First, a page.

amount of absorption from contaminants within the solutions. RESULTS AND DISCUSSION In the first week the standard solutions of the procion red and the corresponding absorbances was found and the lambda max for the 50% solution was determined to be 517 nanometers. This data was used to create the procion red standard solution table and graph of the concentration versus the absorbance for procion red. The usage of procion red as a PHA substitute is questionable. Despite the usage of procion red in place of a PHA, the molecular structures of the two molecules do not seem to argue for their similarity. The structure of procion red is much more complex with many more atoms involved in the bond than the simple penta-hexagonal shape of a real polycyclic aromatic hydrocarbon. The clay filters out procion red through the process of intercalation, meaning it catches the molecules between very fine

layers of the clay. So the result of the extra size of the procion red molecule would cause the clay to appear to be a more effective filter than the experimental data would represent.

Procion Red Standard Solution Data

Standard Sol. 100% 50% 25% 12.50% Concentration .1 mM .05 mM .025 mM .0125 mM % Transmittance 5.4 18.2 47 66.2 Absorbance 1.27 0.74 0.33 0.18

Concentration Based Absorbance for Procion Red Stock Solutions

1.40 1.20 1.00 Absorbance y = 13.116x 0.80 0.60 0.40 0.20 0.00 0 0.02 0.04 0.06 0.08 0.1 0.12 Concentration of Procion Red (mM)

The clay and charcoal are fundamentally different on many levels. For one, they clay is much cheaper and readily available nearly anywhere there is enough unpaved area to dig a hole. On the other hand, charcoal must be mined which is an expensive and time consuming process. Secondly the removal of each from the water after filtration is very different. Charcoal must be filtered through some sort of medium that will catch the charcoal but allow the water through. While with the magnetic clay as the word suggests may be filtered through the use of its inherent magnetism. Last of all the charcoal is mostly carbon, while the clay is a mixture of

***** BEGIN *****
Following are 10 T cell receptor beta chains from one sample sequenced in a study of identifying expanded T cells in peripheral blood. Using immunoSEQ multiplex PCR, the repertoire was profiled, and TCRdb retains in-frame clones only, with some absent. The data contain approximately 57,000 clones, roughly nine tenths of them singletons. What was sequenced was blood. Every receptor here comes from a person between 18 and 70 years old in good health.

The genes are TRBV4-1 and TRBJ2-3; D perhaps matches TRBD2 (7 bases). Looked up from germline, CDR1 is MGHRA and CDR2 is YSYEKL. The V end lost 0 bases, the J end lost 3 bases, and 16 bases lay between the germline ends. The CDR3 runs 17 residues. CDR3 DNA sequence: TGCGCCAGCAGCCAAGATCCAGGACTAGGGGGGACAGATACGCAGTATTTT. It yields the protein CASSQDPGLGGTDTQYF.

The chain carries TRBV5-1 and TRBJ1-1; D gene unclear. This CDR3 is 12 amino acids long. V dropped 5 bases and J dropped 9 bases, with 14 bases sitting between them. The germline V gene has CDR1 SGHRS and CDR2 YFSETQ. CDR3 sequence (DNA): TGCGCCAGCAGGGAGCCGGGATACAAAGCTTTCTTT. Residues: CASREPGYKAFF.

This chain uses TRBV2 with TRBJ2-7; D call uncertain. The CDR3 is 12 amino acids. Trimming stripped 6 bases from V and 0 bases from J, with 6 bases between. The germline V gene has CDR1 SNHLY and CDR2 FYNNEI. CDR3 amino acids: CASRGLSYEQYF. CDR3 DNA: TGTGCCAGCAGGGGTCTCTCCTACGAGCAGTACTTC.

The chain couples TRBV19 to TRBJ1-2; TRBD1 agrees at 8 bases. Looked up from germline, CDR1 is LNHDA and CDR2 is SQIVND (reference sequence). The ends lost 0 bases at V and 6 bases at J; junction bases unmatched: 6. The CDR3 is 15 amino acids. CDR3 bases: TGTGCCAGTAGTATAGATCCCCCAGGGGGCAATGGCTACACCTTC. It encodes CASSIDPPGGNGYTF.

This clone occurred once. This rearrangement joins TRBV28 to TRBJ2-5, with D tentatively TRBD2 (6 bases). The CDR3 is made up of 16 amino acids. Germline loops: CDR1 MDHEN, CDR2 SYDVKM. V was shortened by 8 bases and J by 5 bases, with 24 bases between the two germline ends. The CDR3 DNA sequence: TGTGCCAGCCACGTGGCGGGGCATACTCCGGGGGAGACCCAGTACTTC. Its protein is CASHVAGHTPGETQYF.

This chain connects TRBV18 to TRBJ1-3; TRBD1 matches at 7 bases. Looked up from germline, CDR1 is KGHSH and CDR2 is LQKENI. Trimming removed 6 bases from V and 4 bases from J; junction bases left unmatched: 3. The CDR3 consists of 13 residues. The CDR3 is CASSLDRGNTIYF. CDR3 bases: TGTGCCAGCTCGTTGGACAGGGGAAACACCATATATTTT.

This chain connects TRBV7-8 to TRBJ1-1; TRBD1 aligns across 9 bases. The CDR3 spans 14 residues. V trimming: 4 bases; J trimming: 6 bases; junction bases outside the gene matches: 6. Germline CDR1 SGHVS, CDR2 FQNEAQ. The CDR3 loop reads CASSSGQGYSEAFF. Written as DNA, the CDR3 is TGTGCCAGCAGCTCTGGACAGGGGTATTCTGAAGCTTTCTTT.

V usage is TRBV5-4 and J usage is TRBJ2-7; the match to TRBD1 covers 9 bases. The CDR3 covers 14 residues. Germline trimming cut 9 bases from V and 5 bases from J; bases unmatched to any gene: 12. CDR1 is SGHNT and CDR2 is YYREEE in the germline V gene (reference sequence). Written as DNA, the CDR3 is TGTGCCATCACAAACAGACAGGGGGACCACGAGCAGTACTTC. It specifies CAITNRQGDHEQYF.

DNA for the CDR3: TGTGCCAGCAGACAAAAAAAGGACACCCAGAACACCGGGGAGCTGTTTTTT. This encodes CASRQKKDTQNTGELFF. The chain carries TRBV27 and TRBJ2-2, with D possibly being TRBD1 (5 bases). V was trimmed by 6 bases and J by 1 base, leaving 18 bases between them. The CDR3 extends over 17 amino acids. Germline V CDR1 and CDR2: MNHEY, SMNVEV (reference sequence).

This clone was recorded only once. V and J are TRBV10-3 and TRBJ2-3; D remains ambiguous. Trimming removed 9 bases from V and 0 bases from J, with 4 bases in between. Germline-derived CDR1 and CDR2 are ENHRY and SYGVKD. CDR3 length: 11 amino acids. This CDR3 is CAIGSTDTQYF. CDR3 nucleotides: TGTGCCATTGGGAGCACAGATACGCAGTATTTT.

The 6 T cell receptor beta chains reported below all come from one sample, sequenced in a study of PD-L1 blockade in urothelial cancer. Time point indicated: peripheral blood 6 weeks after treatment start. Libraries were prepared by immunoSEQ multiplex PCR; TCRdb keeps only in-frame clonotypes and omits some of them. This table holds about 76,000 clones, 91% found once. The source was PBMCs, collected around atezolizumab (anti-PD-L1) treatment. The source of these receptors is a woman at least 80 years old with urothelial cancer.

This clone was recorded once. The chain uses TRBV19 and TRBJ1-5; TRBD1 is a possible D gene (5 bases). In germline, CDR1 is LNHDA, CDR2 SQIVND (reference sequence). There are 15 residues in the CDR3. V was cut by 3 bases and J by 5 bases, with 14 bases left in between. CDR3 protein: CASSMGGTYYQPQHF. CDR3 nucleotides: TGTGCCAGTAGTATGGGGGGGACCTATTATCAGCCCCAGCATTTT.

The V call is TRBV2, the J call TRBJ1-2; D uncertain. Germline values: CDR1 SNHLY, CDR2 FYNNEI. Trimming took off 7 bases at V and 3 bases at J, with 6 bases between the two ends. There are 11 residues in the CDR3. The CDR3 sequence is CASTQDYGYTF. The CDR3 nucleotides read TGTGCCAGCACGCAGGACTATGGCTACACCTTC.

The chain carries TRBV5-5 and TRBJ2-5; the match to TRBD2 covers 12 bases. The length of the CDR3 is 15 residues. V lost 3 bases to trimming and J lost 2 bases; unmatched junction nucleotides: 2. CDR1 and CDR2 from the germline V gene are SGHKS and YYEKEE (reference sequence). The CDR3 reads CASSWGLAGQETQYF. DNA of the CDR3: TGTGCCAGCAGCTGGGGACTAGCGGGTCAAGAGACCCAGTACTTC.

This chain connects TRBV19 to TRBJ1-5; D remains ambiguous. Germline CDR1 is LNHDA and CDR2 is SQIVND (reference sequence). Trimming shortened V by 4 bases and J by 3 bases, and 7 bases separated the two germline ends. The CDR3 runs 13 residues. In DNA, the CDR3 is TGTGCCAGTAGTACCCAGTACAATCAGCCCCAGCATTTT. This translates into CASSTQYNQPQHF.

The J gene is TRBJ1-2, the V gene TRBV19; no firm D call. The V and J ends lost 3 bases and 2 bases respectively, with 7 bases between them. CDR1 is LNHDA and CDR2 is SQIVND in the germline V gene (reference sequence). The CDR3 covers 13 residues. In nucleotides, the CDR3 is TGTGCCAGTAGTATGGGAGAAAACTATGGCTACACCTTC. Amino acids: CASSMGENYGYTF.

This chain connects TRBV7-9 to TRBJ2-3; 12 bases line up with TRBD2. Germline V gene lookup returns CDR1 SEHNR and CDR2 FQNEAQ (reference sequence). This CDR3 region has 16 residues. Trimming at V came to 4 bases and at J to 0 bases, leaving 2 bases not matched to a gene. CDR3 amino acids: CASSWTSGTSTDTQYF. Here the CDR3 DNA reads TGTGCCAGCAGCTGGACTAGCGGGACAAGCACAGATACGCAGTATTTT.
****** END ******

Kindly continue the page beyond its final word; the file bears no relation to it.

FeSO4*7H2O, FeCl3, NaOH, and bentonite.1 This could be a disadvantage due to possible reactions
with other contaminants in the water other than PHAs with the clay.

During the experiment the transmittance of the charcoal filtered solution was 61.4% meaning the absorbance was 0.212, by using the graph this value corresponds to a 0.0162 mM concentration of procion red dye. The transmittance of the clay filtered solution was 16.4% meaning a 0.785 absorbance and 0.0599 mM concentration of procion red. From these results it is evident the charcoal is a much more effective filter of polycyclic aromatic hydrocarbons. So overall, even if the extra size of the procion red caused a divergence from the true effectiveness of clay as a filter, it did not change the results to the effect that the more effective filtering agent was not evident. CONCLUSION The spectrophotometer was used to find a calibration curve for procion red which was used successfully to find the filtering capability of charcoal and magnetic clay. And, the magnetic clay was found to be an inferior filtering agent of polycyclic aromatic hydrocarbons to charcoal, even with benefits to bulk process efficiency the magnetic clay was simply not an adequate filter of the polycyclic aromatic hydrocarbon simulant.

REFERENCES 1. Texas A&M University, CHEM 111/112 Laboratory Manual, 1st ed. 2008-2009. 2. Park, Y, GA AAyoko, and RL LFrost. "Application of organoclays for the adsorption of recalcitrant organic molecules from aqueous media." Journal of colloid and interface science 354.1 (2011):292-305. 3. "Producers are key in trials to cut water pollution." Farmers Weekly 153.13 (2010): 14. Academic Search Complete. EBSCO. Web. 21 Apr. 2011.